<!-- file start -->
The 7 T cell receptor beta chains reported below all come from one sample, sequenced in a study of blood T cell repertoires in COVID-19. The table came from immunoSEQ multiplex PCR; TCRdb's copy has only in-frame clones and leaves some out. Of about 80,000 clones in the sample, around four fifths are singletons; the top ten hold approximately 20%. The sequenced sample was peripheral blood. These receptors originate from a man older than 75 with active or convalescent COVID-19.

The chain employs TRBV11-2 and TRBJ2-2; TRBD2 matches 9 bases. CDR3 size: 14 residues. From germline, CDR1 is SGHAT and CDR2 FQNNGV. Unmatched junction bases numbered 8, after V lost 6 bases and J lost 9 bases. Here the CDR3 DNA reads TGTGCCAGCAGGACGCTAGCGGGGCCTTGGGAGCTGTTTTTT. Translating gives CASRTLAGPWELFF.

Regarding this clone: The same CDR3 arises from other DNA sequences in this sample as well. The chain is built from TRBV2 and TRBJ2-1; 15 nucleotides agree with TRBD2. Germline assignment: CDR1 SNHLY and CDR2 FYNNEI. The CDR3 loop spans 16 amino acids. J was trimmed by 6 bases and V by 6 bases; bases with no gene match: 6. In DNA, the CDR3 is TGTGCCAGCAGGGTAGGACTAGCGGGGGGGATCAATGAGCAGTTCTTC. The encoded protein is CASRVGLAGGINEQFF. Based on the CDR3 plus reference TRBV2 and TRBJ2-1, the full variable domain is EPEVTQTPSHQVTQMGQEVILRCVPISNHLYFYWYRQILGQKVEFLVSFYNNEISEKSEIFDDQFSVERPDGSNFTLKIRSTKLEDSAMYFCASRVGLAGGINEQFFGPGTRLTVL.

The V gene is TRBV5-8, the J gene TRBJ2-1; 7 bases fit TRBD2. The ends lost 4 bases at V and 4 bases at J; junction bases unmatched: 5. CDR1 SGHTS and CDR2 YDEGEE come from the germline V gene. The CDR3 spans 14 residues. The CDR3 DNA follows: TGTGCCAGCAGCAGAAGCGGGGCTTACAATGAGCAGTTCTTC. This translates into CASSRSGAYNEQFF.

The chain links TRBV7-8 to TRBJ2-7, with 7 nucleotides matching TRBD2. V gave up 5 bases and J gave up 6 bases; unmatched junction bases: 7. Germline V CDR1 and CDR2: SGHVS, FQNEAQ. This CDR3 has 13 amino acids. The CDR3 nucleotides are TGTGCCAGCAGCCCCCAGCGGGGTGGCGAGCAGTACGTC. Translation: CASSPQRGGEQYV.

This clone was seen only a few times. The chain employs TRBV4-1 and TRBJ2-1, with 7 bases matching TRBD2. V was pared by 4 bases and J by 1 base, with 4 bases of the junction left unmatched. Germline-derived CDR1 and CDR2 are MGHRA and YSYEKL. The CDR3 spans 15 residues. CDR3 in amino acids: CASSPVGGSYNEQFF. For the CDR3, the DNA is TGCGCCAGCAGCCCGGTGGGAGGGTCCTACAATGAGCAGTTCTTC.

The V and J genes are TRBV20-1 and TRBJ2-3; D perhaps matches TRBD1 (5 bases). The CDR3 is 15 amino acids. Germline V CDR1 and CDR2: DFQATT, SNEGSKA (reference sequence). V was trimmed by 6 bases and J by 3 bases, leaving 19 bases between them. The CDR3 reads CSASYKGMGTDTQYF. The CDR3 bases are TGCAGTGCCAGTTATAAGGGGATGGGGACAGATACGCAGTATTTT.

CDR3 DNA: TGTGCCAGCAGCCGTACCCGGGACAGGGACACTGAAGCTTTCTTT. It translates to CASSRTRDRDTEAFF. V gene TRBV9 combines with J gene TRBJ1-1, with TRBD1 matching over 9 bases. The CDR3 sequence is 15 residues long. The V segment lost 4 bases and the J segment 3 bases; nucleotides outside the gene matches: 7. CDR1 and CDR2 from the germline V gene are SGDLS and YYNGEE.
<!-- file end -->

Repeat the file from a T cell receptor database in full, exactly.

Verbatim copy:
The 7 T cell receptor beta chains reported below all come from one sample, sequenced in a study of blood T cell repertoires in COVID-19. The table came from immunoSEQ multiplex PCR; TCRdb's copy has only in-frame clones and leaves some out. Of about 80,000 clones in the sample, around four fifths are singletons; the top ten hold approximately 20%. The sequenced sample was peripheral blood. These receptors originate from a man older than 75 with active or convalescent COVID-19.

The chain employs TRBV11-2 and TRBJ2-2; TRBD2 matches 9 bases. CDR3 size: 14 residues. From germline, CDR1 is SGHAT and CDR2 FQNNGV. Unmatched junction bases numbered 8, after V lost 6 bases and J lost 9 bases. Here the CDR3 DNA reads TGTGCCAGCAGGACGCTAGCGGGGCCTTGGGAGCTGTTTTTT. Translating gives CASRTLAGPWELFF.

Regarding this clone: The same CDR3 arises from other DNA sequences in this sample as well. The chain is built from TRBV2 and TRBJ2-1; 15 nucleotides agree with TRBD2. Germline assignment: CDR1 SNHLY and CDR2 FYNNEI. The CDR3 loop spans 16 amino acids. J was trimmed by 6 bases and V by 6 bases; bases with no gene match: 6. In DNA, the CDR3 is TGTGCCAGCAGGGTAGGACTAGCGGGGGGGATCAATGAGCAGTTCTTC. The encoded protein is CASRVGLAGGINEQFF. Based on the CDR3 plus reference TRBV2 and TRBJ2-1, the full variable domain is EPEVTQTPSHQVTQMGQEVILRCVPISNHLYFYWYRQILGQKVEFLVSFYNNEISEKSEIFDDQFSVERPDGSNFTLKIRSTKLEDSAMYFCASRVGLAGGINEQFFGPGTRLTVL.

The V gene is TRBV5-8, the J gene TRBJ2-1; 7 bases fit TRBD2. The ends lost 4 bases at V and 4 bases at J; junction bases unmatched: 5. CDR1 SGHTS and CDR2 YDEGEE come from the germline V gene. The CDR3 spans 14 residues. The CDR3 DNA follows: TGTGCCAGCAGCAGAAGCGGGGCTTACAATGAGCAGTTCTTC. This translates into CASSRSGAYNEQFF.

The chain links TRBV7-8 to TRBJ2-7, with 7 nucleotides matching TRBD2. V gave up 5 bases and J gave up 6 bases; unmatched junction bases: 7. Germline V CDR1 and CDR2: SGHVS, FQNEAQ. This CDR3 has 13 amino acids. The CDR3 nucleotides are TGTGCCAGCAGCCCCCAGCGGGGTGGCGAGCAGTACGTC. Translation: CASSPQRGGEQYV.

This clone was seen only a few times. The chain employs TRBV4-1 and TRBJ2-1, with 7 bases matching TRBD2. V was pared by 4 bases and J by 1 base, with 4 bases of the junction left unmatched. Germline-derived CDR1 and CDR2 are MGHRA and YSYEKL. The CDR3 spans 15 residues. CDR3 in amino acids: CASSPVGGSYNEQFF. For the CDR3, the DNA is TGCGCCAGCAGCCCGGTGGGAGGGTCCTACAATGAGCAGTTCTTC.

The V and J genes are TRBV20-1 and TRBJ2-3; D perhaps matches TRBD1 (5 bases). The CDR3 is 15 amino acids. Germline V CDR1 and CDR2: DFQATT, SNEGSKA (reference sequence). V was trimmed by 6 bases and J by 3 bases, leaving 19 bases between them. The CDR3 reads CSASYKGMGTDTQYF. The CDR3 bases are TGCAGTGCCAGTTATAAGGGGATGGGGACAGATACGCAGTATTTT.

CDR3 DNA: TGTGCCAGCAGCCGTACCCGGGACAGGGACACTGAAGCTTTCTTT. It translates to CASSRTRDRDTEAFF. V gene TRBV9 combines with J gene TRBJ1-1, with TRBD1 matching over 9 bases. The CDR3 sequence is 15 residues long. The V segment lost 4 bases and the J segment 3 bases; nucleotides outside the gene matches: 7. CDR1 and CDR2 from the germline V gene are SGDLS and YYNGEE.